• Challenges in natural Interaction with the PC

SLAM
As it relates to challenges in Software Engineering, Rashid focused on a number of different areas that MSR researchers have been exploring.  One project in particular that MSR has been focusing on is the SLAM project.  This project was aimed at verifying properties of software using a technique whereby a hardware or software design satisfies a formal specification, which typically (in computer science terms) is a temporal logic formula.  Not to get too deep in the weeds here, dear reader, but needless to say they’re doing some really impactful stuff as it relates to how software is/should be developed.   It’s important to note that SLAM was productized in the Windows Vista driver verifier feature and will be further enhanced in Windows 7.

MSR is also involved in research projects that help fuel our S+S and cluster computing initiatives, and were deeply involved in the creation of the Windows Azure Services platform.

Energy Efficient Computing
Feng Zhao, a Prinicpal Researcher with MSR who focuses on Sensor Networks, took the stage and discussed our investments in sensor technology, with the intent of decreasing energy consumption and promote more energy efficiency in phones, servers, and data centers.  Zhao demoed a sensor device that detects temp/humidity and monitoring environmental conditions in the LA convention facility using a “SensorMap” portal application that collected environmental data and displayed via a dynamic visual display (leveraging Virtual earth).  Data collected by sensors are stored in the cloud.  NASA has made use of the SensorMap application

MSRs Efforts in Healthcare
MSR has been involved in a considerable amount of research to help leading research institutions tackle critical areas in the area of Healthcare.  Some of these efforts include:

  • Unlocking the mystery of your genes for personalized medicine
  • Fighting HIV/AIDS through Machine Learning.  This was a pretty interesting effort because they are using the algorithms we use in detecting SPAM to predictably determine the patterns of HIV.

MSRs Efforts in Education
MSR has been involved in a number of educational initiatives around the globe.  Here’s just a few of the things they’ve been involved in:

  • MSR supports a center for collaborative technologies at U of W
  • MSR has created a Tablet-Based Computing (http://research.microsoft.com/erp/tech)
  • Robotics for the computer science classroom
    • Center for Personal Robotics in Education – Georgia Tech and Bryn Mawr College. Robots in core CS curriculum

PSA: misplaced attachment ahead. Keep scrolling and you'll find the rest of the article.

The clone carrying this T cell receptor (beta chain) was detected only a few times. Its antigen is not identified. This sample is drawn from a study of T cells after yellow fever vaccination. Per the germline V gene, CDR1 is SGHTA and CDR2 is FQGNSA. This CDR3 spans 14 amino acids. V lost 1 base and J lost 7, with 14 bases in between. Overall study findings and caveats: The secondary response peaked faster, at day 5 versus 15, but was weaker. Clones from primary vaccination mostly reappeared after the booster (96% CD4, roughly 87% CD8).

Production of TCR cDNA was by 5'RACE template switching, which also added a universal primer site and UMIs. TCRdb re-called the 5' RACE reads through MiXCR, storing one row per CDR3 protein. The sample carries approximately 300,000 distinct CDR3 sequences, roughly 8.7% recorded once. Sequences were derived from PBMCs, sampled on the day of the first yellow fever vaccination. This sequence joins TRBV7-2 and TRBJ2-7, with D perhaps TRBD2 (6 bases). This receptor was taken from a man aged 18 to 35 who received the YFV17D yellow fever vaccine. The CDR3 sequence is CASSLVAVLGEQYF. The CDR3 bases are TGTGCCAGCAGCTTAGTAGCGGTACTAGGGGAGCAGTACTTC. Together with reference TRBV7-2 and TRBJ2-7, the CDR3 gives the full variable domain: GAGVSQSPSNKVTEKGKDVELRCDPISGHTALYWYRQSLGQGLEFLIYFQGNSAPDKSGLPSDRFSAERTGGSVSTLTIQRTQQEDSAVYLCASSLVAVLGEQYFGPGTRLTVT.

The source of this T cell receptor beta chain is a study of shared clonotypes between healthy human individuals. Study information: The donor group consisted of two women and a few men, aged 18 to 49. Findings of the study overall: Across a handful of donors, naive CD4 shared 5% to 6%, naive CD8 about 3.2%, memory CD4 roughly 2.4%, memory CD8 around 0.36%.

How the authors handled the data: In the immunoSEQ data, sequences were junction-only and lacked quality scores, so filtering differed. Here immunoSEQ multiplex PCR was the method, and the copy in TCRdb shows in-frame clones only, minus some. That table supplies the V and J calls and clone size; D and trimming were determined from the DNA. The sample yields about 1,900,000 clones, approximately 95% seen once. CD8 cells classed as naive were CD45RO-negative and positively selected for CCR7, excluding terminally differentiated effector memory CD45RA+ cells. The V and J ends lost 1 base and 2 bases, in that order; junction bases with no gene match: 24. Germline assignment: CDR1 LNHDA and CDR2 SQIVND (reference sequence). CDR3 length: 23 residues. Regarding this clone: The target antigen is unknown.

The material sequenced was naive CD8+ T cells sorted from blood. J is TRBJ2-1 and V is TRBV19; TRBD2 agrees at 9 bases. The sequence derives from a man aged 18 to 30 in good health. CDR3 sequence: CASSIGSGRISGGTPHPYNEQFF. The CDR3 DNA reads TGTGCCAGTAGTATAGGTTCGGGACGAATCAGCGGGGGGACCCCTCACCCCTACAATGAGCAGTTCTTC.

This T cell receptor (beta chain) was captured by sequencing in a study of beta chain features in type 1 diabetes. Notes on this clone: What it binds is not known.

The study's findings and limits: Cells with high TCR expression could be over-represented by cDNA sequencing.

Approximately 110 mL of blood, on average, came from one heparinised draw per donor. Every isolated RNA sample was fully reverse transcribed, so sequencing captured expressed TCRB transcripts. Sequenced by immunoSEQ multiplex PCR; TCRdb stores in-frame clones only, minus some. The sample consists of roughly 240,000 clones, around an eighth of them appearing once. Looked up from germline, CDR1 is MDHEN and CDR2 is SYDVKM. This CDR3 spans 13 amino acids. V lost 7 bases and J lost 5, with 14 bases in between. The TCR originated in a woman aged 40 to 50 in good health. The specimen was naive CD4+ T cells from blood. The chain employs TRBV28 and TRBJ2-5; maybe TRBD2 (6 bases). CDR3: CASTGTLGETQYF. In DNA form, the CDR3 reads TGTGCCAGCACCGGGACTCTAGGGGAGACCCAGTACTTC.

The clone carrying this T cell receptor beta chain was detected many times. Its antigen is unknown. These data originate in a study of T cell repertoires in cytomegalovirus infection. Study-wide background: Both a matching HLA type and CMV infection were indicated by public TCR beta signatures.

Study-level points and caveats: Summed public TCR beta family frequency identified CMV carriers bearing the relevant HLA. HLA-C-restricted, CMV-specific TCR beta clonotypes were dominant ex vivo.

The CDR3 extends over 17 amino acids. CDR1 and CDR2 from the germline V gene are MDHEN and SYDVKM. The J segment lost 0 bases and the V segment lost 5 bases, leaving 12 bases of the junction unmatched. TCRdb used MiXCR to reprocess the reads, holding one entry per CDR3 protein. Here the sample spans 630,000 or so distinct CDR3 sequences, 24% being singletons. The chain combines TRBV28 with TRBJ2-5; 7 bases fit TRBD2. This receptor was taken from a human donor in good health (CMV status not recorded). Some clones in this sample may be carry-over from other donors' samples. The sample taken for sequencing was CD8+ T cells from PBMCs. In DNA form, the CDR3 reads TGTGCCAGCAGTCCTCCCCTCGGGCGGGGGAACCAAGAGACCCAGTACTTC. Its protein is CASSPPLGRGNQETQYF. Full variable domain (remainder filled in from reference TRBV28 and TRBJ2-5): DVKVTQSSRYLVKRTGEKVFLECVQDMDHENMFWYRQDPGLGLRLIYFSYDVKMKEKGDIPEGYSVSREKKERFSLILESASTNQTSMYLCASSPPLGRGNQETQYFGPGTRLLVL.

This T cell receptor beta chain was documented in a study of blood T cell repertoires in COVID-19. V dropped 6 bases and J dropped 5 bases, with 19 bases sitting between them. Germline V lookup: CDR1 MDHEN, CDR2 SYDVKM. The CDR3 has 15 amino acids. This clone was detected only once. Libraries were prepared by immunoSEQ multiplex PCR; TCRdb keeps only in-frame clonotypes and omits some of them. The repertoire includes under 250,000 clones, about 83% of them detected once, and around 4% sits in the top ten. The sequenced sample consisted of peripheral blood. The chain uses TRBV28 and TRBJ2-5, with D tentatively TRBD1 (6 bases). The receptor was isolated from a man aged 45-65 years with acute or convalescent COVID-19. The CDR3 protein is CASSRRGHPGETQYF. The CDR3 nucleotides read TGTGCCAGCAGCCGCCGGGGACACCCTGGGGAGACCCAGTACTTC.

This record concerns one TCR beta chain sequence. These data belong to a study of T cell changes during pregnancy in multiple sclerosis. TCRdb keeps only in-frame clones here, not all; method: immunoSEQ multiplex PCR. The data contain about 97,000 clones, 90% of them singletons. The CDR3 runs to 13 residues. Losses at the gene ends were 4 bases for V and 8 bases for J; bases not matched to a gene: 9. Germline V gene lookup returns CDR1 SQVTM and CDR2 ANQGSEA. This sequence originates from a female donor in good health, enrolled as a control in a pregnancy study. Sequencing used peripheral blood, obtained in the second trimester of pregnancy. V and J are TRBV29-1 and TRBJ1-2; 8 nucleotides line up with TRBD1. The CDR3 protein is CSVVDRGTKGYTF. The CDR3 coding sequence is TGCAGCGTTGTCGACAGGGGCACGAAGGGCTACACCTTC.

• World Wide Telescope (new release – “Equinox” Beta release)

Boku – Lightweight Programming For Kids
Matthew MacLaurin, Principal Program Manager at MSR, took the stage to talk about the Boku project.  He led into is presentation keying off of Rashid’s earlier comments that programming should be viewed as a “life skill”, and as such, we should look to engage our youth in software development/design and dymistify the arcane approach to software construction and relay it in such a way that our youth can easily grasp the concepts and become tomorrow’s computer scientists.

Boku is a game authoring system for children (and the childlike) centered on a novel visual programming system designed around a concurrent rule system.  The core of the Boku project is the programming user interface.  The language is simple and entirely icon-based.  Programs are composed of pages, broken down into rules.

The Boku language is designed specifically for game development.  Programs are expressed in physical terms, using concepts like vision, hearing, and time to control character behavior.  While not general purpose as classical programming languages, Boku can express advanced game design concepts in a simple, direct, and intuitive manner.

Below are some screenshots of the environment:

Game Load / Community Screen

Kodu
NOTE: Before you start hitting the MSR website and searching for the application, Boku won’t be available until early next year 🙂

SecondLight – Interaction Beyond The Surface
One of the other key highlights of the keynote was concerning a new type of surface computer, called SecondLight, which allows for interaction above the standard Microsoft Surface unit into the *real world*.  During a rather compelling demonstration, MSR researchers demonstrated a prototype of a next generation surface unit where you could virtually “lift” objects off the surface and have them projected on other objects.  Through special infrared cameras, additional data encoded behind objects displayed on the surface table (data mind you, that was “naked” to the human eye) was shown being projected on tracing paper plastic lenses, etc being held over the unit (e.g. NOT LYING FLAT ON THE TABLE :-))  It’s rather difficult to put this particular demonstration into words.  This is just something you’ll have to see for yourself! 🙂

Summary
The MSR keynote capped of a week of some very good presentations from our executive leadership.  It showcased that we are truly committed to moving computing forward with Microsoft being the leader of this “innovation movement”.